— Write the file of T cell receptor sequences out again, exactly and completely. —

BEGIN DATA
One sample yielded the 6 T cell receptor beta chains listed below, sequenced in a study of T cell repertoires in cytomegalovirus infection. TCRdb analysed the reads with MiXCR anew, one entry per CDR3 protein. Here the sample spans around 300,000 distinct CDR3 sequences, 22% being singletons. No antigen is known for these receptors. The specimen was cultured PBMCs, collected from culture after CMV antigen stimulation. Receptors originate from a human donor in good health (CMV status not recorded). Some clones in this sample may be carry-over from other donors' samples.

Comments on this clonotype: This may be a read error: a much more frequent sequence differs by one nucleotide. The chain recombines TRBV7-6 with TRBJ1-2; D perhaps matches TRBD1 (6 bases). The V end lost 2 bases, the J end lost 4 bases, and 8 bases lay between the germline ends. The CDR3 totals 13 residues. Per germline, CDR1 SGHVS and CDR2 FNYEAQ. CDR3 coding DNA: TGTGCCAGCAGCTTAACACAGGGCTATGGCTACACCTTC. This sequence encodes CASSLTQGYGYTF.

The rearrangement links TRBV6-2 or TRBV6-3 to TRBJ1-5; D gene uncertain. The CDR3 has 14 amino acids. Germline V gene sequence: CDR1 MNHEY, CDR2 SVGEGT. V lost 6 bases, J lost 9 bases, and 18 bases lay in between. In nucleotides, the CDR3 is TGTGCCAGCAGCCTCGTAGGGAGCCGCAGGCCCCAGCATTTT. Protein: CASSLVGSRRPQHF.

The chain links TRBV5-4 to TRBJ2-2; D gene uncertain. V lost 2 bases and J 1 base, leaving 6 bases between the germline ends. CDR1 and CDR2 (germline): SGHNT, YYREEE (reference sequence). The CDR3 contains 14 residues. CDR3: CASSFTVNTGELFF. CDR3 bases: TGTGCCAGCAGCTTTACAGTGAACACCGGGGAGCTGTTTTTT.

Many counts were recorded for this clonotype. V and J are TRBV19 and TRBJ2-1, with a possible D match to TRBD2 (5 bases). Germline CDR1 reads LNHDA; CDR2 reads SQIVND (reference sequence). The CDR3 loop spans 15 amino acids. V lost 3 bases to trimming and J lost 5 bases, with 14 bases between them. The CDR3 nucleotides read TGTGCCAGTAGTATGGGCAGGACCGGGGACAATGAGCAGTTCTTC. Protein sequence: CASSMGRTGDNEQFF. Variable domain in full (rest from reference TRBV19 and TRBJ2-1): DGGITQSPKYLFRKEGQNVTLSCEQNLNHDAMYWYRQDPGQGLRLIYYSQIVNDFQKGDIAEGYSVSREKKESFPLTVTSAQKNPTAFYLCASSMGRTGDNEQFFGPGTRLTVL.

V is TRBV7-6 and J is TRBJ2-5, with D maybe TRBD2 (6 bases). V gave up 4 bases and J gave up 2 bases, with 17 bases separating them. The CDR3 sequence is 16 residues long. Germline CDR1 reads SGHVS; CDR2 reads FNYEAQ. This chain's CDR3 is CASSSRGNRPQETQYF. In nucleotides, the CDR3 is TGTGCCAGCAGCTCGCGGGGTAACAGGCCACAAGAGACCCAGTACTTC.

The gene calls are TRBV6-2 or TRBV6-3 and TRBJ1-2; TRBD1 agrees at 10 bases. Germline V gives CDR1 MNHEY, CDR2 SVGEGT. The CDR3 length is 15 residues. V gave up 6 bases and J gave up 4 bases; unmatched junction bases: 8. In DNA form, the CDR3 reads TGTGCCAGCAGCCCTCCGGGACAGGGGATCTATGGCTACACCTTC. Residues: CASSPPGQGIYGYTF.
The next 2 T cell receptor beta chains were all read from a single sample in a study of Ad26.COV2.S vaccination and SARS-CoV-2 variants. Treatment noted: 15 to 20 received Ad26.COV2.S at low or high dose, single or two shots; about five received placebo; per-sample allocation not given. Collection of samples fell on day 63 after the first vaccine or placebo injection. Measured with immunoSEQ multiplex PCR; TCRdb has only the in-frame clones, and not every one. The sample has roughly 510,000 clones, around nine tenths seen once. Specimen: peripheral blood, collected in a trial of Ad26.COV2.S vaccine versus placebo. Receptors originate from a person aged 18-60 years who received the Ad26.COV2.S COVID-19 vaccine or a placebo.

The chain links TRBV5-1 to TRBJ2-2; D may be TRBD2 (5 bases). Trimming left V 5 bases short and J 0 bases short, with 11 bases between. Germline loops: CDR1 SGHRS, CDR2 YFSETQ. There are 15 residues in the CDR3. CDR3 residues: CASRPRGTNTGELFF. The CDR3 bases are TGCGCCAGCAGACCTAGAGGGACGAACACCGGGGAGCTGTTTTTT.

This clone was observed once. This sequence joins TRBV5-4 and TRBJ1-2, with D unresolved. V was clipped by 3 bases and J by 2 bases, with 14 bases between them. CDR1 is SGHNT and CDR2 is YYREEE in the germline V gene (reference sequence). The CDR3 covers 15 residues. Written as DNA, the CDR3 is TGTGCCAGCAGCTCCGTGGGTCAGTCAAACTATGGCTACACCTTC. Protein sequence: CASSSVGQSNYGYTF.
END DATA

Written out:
One sample yielded the 6 T cell receptor beta chains listed below, sequenced in a study of T cell repertoires in cytomegalovirus infection. TCRdb analysed the reads with MiXCR anew, one entry per CDR3 protein. Here the sample spans around 300,000 distinct CDR3 sequences, 22% being singletons. No antigen is known for these receptors. The specimen was cultured PBMCs, collected from culture after CMV antigen stimulation. Receptors originate from a human donor in good health (CMV status not recorded). Some clones in this sample may be carry-over from other donors' samples.

Comments on this clonotype: This may be a read error: a much more frequent sequence differs by one nucleotide. The chain recombines TRBV7-6 with TRBJ1-2; D perhaps matches TRBD1 (6 bases). The V end lost 2 bases, the J end lost 4 bases, and 8 bases lay between the germline ends. The CDR3 totals 13 residues. Per germline, CDR1 SGHVS and CDR2 FNYEAQ. CDR3 coding DNA: TGTGCCAGCAGCTTAACACAGGGCTATGGCTACACCTTC. This sequence encodes CASSLTQGYGYTF.

The rearrangement links TRBV6-2 or TRBV6-3 to TRBJ1-5; D gene uncertain. The CDR3 has 14 amino acids. Germline V gene sequence: CDR1 MNHEY, CDR2 SVGEGT. V lost 6 bases, J lost 9 bases, and 18 bases lay in between. In nucleotides, the CDR3 is TGTGCCAGCAGCCTCGTAGGGAGCCGCAGGCCCCAGCATTTT. Protein: CASSLVGSRRPQHF.

The chain links TRBV5-4 to TRBJ2-2; D gene uncertain. V lost 2 bases and J 1 base, leaving 6 bases between the germline ends. CDR1 and CDR2 (germline): SGHNT, YYREEE (reference sequence). The CDR3 contains 14 residues. CDR3: CASSFTVNTGELFF. CDR3 bases: TGTGCCAGCAGCTTTACAGTGAACACCGGGGAGCTGTTTTTT.

Many counts were recorded for this clonotype. V and J are TRBV19 and TRBJ2-1, with a possible D match to TRBD2 (5 bases). Germline CDR1 reads LNHDA; CDR2 reads SQIVND (reference sequence). The CDR3 loop spans 15 amino acids. V lost 3 bases to trimming and J lost 5 bases, with 14 bases between them. The CDR3 nucleotides read TGTGCCAGTAGTATGGGCAGGACCGGGGACAATGAGCAGTTCTTC. Protein sequence: CASSMGRTGDNEQFF. Variable domain in full (rest from reference TRBV19 and TRBJ2-1): DGGITQSPKYLFRKEGQNVTLSCEQNLNHDAMYWYRQDPGQGLRLIYYSQIVNDFQKGDIAEGYSVSREKKESFPLTVTSAQKNPTAFYLCASSMGRTGDNEQFFGPGTRLTVL.

V is TRBV7-6 and J is TRBJ2-5, with D maybe TRBD2 (6 bases). V gave up 4 bases and J gave up 2 bases, with 17 bases separating them. The CDR3 sequence is 16 residues long. Germline CDR1 reads SGHVS; CDR2 reads FNYEAQ. This chain's CDR3 is CASSSRGNRPQETQYF. In nucleotides, the CDR3 is TGTGCCAGCAGCTCGCGGGGTAACAGGCCACAAGAGACCCAGTACTTC.

The gene calls are TRBV6-2 or TRBV6-3 and TRBJ1-2; TRBD1 agrees at 10 bases. Germline V gives CDR1 MNHEY, CDR2 SVGEGT. The CDR3 length is 15 residues. V gave up 6 bases and J gave up 4 bases; unmatched junction bases: 8. In DNA form, the CDR3 reads TGTGCCAGCAGCCCTCCGGGACAGGGGATCTATGGCTACACCTTC. Residues: CASSPPGQGIYGYTF.
The next 2 T cell receptor beta chains were all read from a single sample in a study of Ad26.COV2.S vaccination and SARS-CoV-2 variants. Treatment noted: 15 to 20 received Ad26.COV2.S at low or high dose, single or two shots; about five received placebo; per-sample allocation not given. Collection of samples fell on day 63 after the first vaccine or placebo injection. Measured with immunoSEQ multiplex PCR; TCRdb has only the in-frame clones, and not every one. The sample has roughly 510,000 clones, around nine tenths seen once. Specimen: peripheral blood, collected in a trial of Ad26.COV2.S vaccine versus placebo. Receptors originate from a person aged 18-60 years who received the Ad26.COV2.S COVID-19 vaccine or a placebo.

The chain links TRBV5-1 to TRBJ2-2; D may be TRBD2 (5 bases). Trimming left V 5 bases short and J 0 bases short, with 11 bases between. Germline loops: CDR1 SGHRS, CDR2 YFSETQ. There are 15 residues in the CDR3. CDR3 residues: CASRPRGTNTGELFF. The CDR3 bases are TGCGCCAGCAGACCTAGAGGGACGAACACCGGGGAGCTGTTTTTT.

This clone was observed once. This sequence joins TRBV5-4 and TRBJ1-2, with D unresolved. V was clipped by 3 bases and J by 2 bases, with 14 bases between them. CDR1 is SGHNT and CDR2 is YYREEE in the germline V gene (reference sequence). The CDR3 covers 15 residues. Written as DNA, the CDR3 is TGTGCCAGCAGCTCCGTGGGTCAGTCAAACTATGGCTACACCTTC. Protein sequence: CASSSVGQSNYGYTF.